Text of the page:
Jesus often uses the terms “Master” and “Servant” in his parables. He is the Master, we are his servants. Yes, he calls us brother, sister, friend. Yes, we are sons and daughters of God the Father, Brothers and Sisters of God the Son and empowered and filled by God the Spirit. But God is still God; he is Lord, we are not. He is our kind and loving Master, who is a joy to work for and serve. He looks after us, provides for us, gives us all we need, and we in turn give our lives to serve him.
As a worker, you are to work diligently for your current employer (whether or not you hate them) as if you were working for God himself (Colossians 3:23).
As a follower of Jesus you are to adhere to his teachings, follow in his example, and be a witness to his resurrection.
And as a member of the Body of Christ – The Church – you are to serve His church with whatever gifts, abilities and passions God has given you (1 Peter 4:10-11, Romans 12:4-5, Ephesians 4:16). For some, that may mean helping teach at children’s church. For others it may mean playing music and helping to lead people in the sung worship of God, or offering a happy smile on the door, moving chairs, or maybe even teaching and leading others in a team or home group, depending on the model of your local church. As we’ve seen above, in most cases the New Testament expects that believers will do these things alongside a day job.
In my time as a Pastor, I’ve heard people say “I’m not called by God into full time ministry, so I sometimes feel like a lesser Christian.” Let me tell you in love: that is utter nonsense. The call of Pastor is one calling among many. Where we stand in the Kingdom isn’t based on the title we have – it falls on how obedient and faithful we are.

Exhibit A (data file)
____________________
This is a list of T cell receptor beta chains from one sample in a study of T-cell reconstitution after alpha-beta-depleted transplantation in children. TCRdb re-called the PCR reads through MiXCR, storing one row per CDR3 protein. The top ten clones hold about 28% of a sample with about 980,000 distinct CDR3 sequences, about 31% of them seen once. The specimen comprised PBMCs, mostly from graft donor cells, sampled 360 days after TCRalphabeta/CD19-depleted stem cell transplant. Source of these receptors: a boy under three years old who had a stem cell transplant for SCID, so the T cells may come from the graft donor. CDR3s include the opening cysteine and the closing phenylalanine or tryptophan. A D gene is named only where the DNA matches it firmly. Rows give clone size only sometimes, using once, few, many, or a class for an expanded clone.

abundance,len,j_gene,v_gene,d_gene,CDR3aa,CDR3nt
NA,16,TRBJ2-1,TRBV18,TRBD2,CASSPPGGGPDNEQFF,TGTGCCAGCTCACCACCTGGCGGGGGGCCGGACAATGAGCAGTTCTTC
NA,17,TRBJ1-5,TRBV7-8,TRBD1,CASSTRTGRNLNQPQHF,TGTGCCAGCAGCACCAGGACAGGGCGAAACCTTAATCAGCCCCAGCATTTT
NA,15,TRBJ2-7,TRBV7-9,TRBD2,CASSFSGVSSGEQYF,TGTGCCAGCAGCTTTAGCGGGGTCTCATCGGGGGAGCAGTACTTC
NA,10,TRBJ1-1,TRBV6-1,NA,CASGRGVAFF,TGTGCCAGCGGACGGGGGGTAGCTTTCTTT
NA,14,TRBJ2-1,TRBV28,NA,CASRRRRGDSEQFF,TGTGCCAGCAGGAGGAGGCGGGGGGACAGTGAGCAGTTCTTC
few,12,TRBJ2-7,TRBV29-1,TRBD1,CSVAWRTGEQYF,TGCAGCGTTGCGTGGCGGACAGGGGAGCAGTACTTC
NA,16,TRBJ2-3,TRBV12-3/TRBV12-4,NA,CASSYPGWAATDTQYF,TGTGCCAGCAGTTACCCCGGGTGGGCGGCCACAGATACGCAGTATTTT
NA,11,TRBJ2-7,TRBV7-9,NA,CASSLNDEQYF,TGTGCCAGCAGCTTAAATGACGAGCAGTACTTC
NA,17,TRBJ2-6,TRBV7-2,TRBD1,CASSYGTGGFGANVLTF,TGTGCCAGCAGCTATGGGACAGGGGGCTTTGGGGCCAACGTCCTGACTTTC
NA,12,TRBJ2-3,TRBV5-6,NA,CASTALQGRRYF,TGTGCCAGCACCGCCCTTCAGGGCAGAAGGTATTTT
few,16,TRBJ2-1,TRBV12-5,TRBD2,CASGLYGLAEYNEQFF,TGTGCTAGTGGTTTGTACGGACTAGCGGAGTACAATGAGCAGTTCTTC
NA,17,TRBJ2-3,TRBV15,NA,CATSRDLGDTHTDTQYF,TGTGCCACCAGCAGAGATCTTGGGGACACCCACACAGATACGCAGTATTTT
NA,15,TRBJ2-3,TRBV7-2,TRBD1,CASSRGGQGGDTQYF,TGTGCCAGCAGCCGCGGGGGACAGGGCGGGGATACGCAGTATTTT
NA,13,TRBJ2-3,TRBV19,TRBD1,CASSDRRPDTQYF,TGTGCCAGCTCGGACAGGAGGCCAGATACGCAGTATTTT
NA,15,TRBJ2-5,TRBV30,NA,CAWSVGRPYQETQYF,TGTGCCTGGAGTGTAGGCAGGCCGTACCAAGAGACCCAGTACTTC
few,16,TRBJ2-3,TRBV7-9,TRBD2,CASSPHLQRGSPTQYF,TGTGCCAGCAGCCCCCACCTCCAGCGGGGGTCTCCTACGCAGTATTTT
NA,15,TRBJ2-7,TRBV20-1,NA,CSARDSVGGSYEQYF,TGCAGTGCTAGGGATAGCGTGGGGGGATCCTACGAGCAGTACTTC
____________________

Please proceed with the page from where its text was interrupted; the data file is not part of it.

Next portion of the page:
The Bible often talks about treasures in heaven. We don’t get into heaven based on the works we do, but depending on the work we do we will recieve different levels of heavenly rewards. This may be a controversial take, but I fully believe there will be plenty of God-fearing, faithful “ordinary” believers – precious people who have quietly served the church alongside their God-given day jobs – who will find themselves with greater treasures in heaven than some Pastors who have led their churches at the expense of living faithfully under God’s word. Just because you haven’t been called into full time ministry does not mean you are of any lessimportance in the Kindgom of God. If you take anything from this post, please let it be that.
Whether you are a school-teacher who faithfully leads a weekly Bible study for those in your community, a nurse who works 60 hour weeks while actively sharing your faith with your colleagues, or an office manager who helps lead God’s people in worship by playing guitar on Sundays, you can rest knowing that you are doing the work of God.
If you’re retired and do what you can by putting chairs out for people on a Sunday, or by sweeping the church floor after services, by serving your neighbours and actively sharing your faith with those on your street, you are doing the work of God.
Whether you’re the Senior Pastor, or the one who cleans the church toilets (maybe you’re both) – if you are serving the Lord and his church in whatever way you can in whichever way he has called you, you can rest confidently knowing that you are not wasting your life, and that you are storing up treasures for yourself in heaven.
The little things we do for the Kingdom are not wasted. God sees every tiny, insignificant looking thing we do, even when no one else does. To put it another way, in the words of my favourite line from Chariots of Fire: “You can praise God by peeling a spud if you peel it to perfection.”
Of course, sometimes the Lord will call people to change their circumstances. Those Fishermen Jesus called eventually became full-time missionaries, many of whom died horrible deaths as a result (don’t let any one tell you that following Jesus will mean everything will turn out well for you in this life – but that’s a topic for another post). But if he hasn’t called you to that, don’t worry about it. Live your life quietly, serving the Lord in whatever way you can. Be a faithful and open witness to Jesus’s ressurection. Love the Lord your God with all of your heart, mind and strength, and love your neighbour as yourself. That’s all he asks of you.